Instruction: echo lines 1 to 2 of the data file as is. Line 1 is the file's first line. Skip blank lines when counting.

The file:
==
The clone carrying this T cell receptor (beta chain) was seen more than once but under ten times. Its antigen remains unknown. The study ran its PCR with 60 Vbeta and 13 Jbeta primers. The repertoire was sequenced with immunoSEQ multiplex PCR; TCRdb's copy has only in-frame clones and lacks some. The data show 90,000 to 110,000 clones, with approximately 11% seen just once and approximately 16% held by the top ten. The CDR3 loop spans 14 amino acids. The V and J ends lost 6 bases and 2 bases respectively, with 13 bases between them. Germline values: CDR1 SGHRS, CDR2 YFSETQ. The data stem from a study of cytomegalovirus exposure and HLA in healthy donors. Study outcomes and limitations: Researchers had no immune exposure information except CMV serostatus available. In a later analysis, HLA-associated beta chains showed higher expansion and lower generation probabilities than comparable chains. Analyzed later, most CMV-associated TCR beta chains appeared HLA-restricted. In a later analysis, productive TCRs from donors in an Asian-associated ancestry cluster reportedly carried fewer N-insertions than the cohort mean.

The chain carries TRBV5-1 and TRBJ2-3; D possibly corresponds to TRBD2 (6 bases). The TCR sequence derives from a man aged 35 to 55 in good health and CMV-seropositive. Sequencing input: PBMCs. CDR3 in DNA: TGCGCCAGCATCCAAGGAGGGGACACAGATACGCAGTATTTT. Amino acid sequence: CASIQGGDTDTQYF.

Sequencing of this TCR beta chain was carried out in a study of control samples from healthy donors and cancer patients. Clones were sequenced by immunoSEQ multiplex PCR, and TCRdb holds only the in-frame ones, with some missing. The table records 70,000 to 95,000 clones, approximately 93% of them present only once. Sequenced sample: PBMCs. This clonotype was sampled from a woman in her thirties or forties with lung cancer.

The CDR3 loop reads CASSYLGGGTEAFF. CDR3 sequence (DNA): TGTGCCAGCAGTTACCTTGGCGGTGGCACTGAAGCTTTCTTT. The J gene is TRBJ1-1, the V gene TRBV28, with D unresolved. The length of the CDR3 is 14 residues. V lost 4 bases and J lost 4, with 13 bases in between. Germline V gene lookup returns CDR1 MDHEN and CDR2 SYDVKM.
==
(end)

The clone carrying this T cell receptor (beta chain) was seen more than once but under ten times. Its antigen remains unknown. The study ran its PCR with 60 Vbeta and 13 Jbeta primers. The repertoire was sequenced with immunoSEQ multiplex PCR; TCRdb's copy has only in-frame clones and lacks some. The data show 90,000 to 110,000 clones, with approximately 11% seen just once and approximately 16% held by the top ten. The CDR3 loop spans 14 amino acids. The V and J ends lost 6 bases and 2 bases respectively, with 13 bases between them. Germline values: CDR1 SGHRS, CDR2 YFSETQ. The data stem from a study of cytomegalovirus exposure and HLA in healthy donors. Study outcomes and limitations: Researchers had no immune exposure information except CMV serostatus available. In a later analysis, HLA-associated beta chains showed higher expansion and lower generation probabilities than comparable chains. Analyzed later, most CMV-associated TCR beta chains appeared HLA-restricted. In a later analysis, productive TCRs from donors in an Asian-associated ancestry cluster reportedly carried fewer N-insertions than the cohort mean.

The chain carries TRBV5-1 and TRBJ2-3; D possibly corresponds to TRBD2 (6 bases). The TCR sequence derives from a man aged 35 to 55 in good health and CMV-seropositive. Sequencing input: PBMCs. CDR3 in DNA: TGCGCCAGCATCCAAGGAGGGGACACAGATACGCAGTATTTT. Amino acid sequence: CASIQGGDTDTQYF.